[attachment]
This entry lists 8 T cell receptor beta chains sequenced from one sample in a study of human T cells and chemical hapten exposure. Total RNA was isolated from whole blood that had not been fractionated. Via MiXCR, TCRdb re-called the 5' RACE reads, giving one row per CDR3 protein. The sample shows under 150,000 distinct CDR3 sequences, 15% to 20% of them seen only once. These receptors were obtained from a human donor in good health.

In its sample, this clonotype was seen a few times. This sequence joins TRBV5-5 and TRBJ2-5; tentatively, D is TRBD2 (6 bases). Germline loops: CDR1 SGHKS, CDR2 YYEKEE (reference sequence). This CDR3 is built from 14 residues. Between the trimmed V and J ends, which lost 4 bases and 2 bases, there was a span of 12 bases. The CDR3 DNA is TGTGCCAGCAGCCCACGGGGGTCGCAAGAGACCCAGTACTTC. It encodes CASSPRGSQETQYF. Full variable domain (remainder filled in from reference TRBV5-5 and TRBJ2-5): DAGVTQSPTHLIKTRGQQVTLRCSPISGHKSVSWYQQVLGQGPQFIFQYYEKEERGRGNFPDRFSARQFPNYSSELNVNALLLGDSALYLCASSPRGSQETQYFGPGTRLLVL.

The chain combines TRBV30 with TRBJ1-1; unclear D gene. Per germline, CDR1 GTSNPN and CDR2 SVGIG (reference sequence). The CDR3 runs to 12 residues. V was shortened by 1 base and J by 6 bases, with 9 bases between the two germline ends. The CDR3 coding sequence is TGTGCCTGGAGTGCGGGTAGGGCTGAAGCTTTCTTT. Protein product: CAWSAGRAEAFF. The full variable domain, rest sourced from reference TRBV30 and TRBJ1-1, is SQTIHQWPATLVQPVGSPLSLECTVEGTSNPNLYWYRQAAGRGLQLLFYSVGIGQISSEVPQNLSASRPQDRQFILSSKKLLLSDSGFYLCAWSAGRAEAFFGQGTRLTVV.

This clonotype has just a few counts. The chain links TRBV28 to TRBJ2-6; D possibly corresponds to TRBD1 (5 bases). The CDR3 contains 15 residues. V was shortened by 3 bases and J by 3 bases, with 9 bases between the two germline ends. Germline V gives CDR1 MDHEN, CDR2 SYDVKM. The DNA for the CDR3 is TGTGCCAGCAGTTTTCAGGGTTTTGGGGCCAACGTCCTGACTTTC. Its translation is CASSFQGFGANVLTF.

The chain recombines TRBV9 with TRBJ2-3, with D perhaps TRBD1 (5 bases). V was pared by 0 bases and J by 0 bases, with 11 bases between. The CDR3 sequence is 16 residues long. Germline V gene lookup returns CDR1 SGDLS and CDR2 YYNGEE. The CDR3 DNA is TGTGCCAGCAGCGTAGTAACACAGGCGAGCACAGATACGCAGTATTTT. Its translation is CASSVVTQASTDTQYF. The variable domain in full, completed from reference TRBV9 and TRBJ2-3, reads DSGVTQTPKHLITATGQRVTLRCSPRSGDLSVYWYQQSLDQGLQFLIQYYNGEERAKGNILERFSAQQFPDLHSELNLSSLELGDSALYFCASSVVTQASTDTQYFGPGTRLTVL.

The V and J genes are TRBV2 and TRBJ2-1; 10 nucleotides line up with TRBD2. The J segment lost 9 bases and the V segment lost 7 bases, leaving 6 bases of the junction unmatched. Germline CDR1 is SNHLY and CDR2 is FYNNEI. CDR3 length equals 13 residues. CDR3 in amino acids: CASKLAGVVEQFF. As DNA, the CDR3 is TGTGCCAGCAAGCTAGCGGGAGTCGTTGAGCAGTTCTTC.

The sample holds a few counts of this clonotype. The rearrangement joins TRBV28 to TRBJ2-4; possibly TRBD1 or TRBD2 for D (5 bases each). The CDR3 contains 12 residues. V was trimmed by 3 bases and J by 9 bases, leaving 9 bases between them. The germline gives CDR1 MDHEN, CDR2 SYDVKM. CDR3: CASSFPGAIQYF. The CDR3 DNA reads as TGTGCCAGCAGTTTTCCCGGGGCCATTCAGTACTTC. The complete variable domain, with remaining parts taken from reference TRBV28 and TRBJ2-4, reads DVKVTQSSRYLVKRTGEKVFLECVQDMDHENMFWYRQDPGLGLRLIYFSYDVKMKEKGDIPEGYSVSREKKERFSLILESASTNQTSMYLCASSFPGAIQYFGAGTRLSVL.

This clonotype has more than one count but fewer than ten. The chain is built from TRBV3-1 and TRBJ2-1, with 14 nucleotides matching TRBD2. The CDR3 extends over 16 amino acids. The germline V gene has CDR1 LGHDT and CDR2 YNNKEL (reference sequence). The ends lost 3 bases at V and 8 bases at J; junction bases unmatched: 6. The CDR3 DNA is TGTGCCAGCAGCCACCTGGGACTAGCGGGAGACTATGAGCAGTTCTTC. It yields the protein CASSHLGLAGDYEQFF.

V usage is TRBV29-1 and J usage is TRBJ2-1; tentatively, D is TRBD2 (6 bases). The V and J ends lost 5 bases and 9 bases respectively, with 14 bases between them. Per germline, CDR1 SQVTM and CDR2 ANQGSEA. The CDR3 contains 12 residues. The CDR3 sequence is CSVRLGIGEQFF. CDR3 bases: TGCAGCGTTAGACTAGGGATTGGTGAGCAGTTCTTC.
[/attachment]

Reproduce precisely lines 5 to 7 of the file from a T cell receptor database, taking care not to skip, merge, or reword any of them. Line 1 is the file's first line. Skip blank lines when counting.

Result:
The chain recombines TRBV9 with TRBJ2-3, with D perhaps TRBD1 (5 bases). V was pared by 0 bases and J by 0 bases, with 11 bases between. The CDR3 sequence is 16 residues long. Germline V gene lookup returns CDR1 SGDLS and CDR2 YYNGEE. The CDR3 DNA is TGTGCCAGCAGCGTAGTAACACAGGCGAGCACAGATACGCAGTATTTT. Its translation is CASSVVTQASTDTQYF. The variable domain in full, completed from reference TRBV9 and TRBJ2-3, reads DSGVTQTPKHLITATGQRVTLRCSPRSGDLSVYWYQQSLDQGLQFLIQYYNGEERAKGNILERFSAQQFPDLHSELNLSSLELGDSALYFCASSVVTQASTDTQYFGPGTRLTVL.

The V and J genes are TRBV2 and TRBJ2-1; 10 nucleotides line up with TRBD2. The J segment lost 9 bases and the V segment lost 7 bases, leaving 6 bases of the junction unmatched. Germline CDR1 is SNHLY and CDR2 is FYNNEI. CDR3 length equals 13 residues. CDR3 in amino acids: CASKLAGVVEQFF. As DNA, the CDR3 is TGTGCCAGCAAGCTAGCGGGAGTCGTTGAGCAGTTCTTC.

The sample holds a few counts of this clonotype. The rearrangement joins TRBV28 to TRBJ2-4; possibly TRBD1 or TRBD2 for D (5 bases each). The CDR3 contains 12 residues. V was trimmed by 3 bases and J by 9 bases, leaving 9 bases between them. The germline gives CDR1 MDHEN, CDR2 SYDVKM. CDR3: CASSFPGAIQYF. The CDR3 DNA reads as TGTGCCAGCAGTTTTCCCGGGGCCATTCAGTACTTC. The complete variable domain, with remaining parts taken from reference TRBV28 and TRBJ2-4, reads DVKVTQSSRYLVKRTGEKVFLECVQDMDHENMFWYRQDPGLGLRLIYFSYDVKMKEKGDIPEGYSVSREKKERFSLILESASTNQTSMYLCASSFPGAIQYFGAGTRLSVL.